Written By Karen Haywood Queen
As summer heats up, protect your family with the right kind of sunblock.
Do you know it all about shielding your skin from the sun’s harmful rays? That sunscreen you’re slathering on may help prevent sunburn, but it may not effectively protect your skin from skin cancer and signs of aging. As summer fun hits its stride, it’s time to take a look at what sunscreen to use, how much is enough, and how often to apply it. What’s best for sensitive skin, athletes or babies varies, and it’s beneficial to know the differences.
What is Best to Use
Look for a label of broad spectrum protection—or even better, sunblock, dermatologists say. You want to protect your skin from both UVA and UVB rays. Here’s one way to remember it: UVA rays contribute to skin aging, while UVB rays contribute to sun burns. Both contribute to skin cancer.
The sun’s rays are measured in nanometers. UVB rays are 290 to 320 nanometers, whereas UVA rays are 320 to 400, says Dr. Melissa Schwarzschild of Richmond Dermatology and Laser Specialists. One chemical might block 290 to 300, while another blocks 310 to 330, Schwarzschild says.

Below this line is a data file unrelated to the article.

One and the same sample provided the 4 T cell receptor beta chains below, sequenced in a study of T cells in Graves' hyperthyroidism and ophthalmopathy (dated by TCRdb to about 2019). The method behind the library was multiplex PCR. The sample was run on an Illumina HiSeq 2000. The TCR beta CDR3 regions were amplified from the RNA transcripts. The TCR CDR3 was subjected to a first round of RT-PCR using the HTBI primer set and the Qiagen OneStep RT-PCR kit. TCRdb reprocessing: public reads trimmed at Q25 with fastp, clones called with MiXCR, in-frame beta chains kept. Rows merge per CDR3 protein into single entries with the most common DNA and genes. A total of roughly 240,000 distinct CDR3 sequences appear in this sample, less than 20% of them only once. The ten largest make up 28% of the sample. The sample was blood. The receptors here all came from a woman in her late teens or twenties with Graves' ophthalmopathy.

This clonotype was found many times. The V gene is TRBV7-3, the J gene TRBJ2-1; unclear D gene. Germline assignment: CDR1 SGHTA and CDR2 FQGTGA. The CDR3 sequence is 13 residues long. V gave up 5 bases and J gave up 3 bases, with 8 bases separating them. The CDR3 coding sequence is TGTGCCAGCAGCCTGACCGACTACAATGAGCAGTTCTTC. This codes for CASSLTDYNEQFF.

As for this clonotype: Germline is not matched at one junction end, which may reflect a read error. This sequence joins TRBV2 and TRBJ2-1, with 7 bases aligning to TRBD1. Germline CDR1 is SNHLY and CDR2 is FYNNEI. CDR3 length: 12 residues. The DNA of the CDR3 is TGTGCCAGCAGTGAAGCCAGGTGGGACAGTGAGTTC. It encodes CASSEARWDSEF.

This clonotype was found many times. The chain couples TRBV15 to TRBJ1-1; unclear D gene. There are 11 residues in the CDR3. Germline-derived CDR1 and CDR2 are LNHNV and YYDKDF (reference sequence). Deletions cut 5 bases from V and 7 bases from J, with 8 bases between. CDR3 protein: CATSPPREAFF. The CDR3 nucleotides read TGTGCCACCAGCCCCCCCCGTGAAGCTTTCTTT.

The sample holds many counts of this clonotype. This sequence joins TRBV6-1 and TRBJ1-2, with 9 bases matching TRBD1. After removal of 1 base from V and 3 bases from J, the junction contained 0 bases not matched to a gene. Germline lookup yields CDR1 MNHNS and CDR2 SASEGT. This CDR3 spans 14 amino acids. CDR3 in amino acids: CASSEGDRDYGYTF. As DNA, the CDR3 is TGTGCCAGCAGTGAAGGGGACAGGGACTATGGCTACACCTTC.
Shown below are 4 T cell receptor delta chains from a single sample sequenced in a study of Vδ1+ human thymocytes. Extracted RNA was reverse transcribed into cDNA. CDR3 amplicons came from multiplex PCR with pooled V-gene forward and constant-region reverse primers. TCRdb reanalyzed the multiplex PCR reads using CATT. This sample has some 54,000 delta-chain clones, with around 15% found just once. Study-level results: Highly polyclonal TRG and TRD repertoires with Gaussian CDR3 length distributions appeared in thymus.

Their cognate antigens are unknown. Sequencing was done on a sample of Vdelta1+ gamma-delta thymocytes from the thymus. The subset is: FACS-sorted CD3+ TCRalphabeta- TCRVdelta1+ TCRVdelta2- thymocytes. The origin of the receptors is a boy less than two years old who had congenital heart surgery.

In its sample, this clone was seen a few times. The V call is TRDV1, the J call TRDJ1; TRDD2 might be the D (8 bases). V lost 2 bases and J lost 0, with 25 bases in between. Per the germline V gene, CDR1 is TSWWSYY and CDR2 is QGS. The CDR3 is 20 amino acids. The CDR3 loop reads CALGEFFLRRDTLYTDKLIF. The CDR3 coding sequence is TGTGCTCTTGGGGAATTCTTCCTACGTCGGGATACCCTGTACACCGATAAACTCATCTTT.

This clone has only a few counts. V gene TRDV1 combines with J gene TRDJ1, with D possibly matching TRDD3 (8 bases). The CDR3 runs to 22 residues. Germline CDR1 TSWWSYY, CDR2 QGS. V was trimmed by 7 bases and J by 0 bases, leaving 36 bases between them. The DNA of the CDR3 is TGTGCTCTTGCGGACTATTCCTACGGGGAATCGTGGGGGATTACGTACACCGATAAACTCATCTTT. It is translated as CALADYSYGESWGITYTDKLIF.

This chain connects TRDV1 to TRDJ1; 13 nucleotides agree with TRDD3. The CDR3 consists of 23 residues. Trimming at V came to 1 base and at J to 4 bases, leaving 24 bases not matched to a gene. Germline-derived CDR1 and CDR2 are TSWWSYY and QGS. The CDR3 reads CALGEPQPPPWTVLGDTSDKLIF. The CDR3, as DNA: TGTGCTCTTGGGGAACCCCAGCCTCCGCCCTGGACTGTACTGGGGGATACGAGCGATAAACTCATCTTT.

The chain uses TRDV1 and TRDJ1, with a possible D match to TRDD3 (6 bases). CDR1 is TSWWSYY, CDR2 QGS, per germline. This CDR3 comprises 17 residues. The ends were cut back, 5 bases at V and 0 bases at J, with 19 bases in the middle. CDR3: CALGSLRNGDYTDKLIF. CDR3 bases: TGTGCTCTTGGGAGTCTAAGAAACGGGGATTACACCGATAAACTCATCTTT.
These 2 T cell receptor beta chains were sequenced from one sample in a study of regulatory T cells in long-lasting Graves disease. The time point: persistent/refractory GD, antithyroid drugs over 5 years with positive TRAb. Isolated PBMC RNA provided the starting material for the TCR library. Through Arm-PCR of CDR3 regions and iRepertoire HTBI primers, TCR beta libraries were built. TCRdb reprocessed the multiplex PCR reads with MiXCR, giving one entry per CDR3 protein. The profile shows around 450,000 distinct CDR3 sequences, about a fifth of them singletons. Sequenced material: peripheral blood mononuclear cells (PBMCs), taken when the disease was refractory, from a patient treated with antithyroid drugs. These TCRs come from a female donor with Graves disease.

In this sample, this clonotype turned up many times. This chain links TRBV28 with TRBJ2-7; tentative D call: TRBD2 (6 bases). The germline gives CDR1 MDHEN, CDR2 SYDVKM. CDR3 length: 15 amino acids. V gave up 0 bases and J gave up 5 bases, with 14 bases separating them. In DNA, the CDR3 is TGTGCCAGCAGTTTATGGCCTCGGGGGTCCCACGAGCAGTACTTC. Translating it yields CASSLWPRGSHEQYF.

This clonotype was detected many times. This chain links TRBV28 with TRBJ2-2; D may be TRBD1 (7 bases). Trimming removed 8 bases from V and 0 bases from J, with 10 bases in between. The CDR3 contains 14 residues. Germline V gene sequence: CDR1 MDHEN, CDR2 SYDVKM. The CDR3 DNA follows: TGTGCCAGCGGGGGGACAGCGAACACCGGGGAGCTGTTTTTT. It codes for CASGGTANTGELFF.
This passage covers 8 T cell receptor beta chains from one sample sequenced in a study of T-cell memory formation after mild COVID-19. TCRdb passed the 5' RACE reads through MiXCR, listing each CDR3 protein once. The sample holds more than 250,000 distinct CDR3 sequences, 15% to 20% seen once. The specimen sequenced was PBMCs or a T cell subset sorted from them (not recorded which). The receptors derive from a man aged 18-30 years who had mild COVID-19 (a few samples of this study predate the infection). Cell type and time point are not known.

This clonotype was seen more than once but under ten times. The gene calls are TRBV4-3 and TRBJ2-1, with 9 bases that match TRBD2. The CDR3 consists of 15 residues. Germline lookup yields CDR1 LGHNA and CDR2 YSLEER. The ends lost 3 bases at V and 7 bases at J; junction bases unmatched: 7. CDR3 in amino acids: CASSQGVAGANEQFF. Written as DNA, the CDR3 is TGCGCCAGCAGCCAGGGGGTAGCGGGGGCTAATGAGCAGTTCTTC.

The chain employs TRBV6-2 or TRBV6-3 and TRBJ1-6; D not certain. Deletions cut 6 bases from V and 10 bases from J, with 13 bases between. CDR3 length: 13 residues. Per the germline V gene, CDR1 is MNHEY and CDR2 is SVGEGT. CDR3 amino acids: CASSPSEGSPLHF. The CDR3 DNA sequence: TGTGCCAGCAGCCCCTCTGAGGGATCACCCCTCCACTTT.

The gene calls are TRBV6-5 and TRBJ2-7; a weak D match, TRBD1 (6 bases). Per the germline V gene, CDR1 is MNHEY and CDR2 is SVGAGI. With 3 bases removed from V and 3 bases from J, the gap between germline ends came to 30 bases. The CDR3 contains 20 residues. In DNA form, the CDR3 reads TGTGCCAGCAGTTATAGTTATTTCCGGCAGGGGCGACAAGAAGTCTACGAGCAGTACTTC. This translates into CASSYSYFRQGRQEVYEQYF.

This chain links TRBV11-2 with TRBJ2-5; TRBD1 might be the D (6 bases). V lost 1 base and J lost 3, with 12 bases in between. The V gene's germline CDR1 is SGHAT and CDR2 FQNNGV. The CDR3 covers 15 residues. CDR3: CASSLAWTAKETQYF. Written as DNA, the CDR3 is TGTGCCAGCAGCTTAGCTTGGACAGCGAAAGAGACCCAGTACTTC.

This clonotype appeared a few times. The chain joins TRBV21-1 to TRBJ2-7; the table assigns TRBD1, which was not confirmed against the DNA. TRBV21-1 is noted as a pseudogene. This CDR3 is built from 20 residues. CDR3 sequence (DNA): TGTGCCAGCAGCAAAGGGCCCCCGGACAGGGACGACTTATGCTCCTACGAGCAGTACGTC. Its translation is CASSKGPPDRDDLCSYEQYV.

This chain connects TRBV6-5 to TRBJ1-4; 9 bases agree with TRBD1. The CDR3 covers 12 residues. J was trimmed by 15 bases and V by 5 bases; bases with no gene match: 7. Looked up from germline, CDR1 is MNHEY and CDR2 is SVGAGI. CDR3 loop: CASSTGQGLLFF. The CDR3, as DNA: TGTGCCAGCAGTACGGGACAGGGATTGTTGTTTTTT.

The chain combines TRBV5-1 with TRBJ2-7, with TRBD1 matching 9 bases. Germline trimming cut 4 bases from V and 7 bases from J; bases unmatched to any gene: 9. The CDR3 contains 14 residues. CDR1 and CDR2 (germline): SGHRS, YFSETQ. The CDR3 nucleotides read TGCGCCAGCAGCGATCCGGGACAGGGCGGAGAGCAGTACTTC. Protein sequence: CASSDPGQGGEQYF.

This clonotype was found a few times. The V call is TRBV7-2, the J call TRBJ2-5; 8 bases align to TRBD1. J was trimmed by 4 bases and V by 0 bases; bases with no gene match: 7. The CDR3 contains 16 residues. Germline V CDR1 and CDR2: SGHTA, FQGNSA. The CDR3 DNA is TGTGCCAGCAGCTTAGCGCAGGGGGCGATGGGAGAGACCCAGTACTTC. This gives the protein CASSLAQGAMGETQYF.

Sunscreen manufacturers try to stack the chemicals to get maximum protection, but “there are holes where there is no protection at all,” she says.
For daily use, Schwarzschild recommends sunscreen with an SPF of at least 30.
For even more protection, choose a brand with a sunblock—zinc oxide or titanium oxide, she says, and the higher the percentage, the better. “They’re inert and sit on your skin like you have a piece of cardboard against your skin,” she says. “They block a wider range of UVA rays than sunscreen.”
Titanium oxide is good, but it protects your skin only from rays up to 340 nanometers, according to Schwarzschild. Zinc oxide “is the only agent that protects you from rays 290 to 400, with no holes,” she says. “It’s full protection. Nothing is as full spectrum as zinc oxide. If I can get somebody to put zinc oxide on, I’m happy.”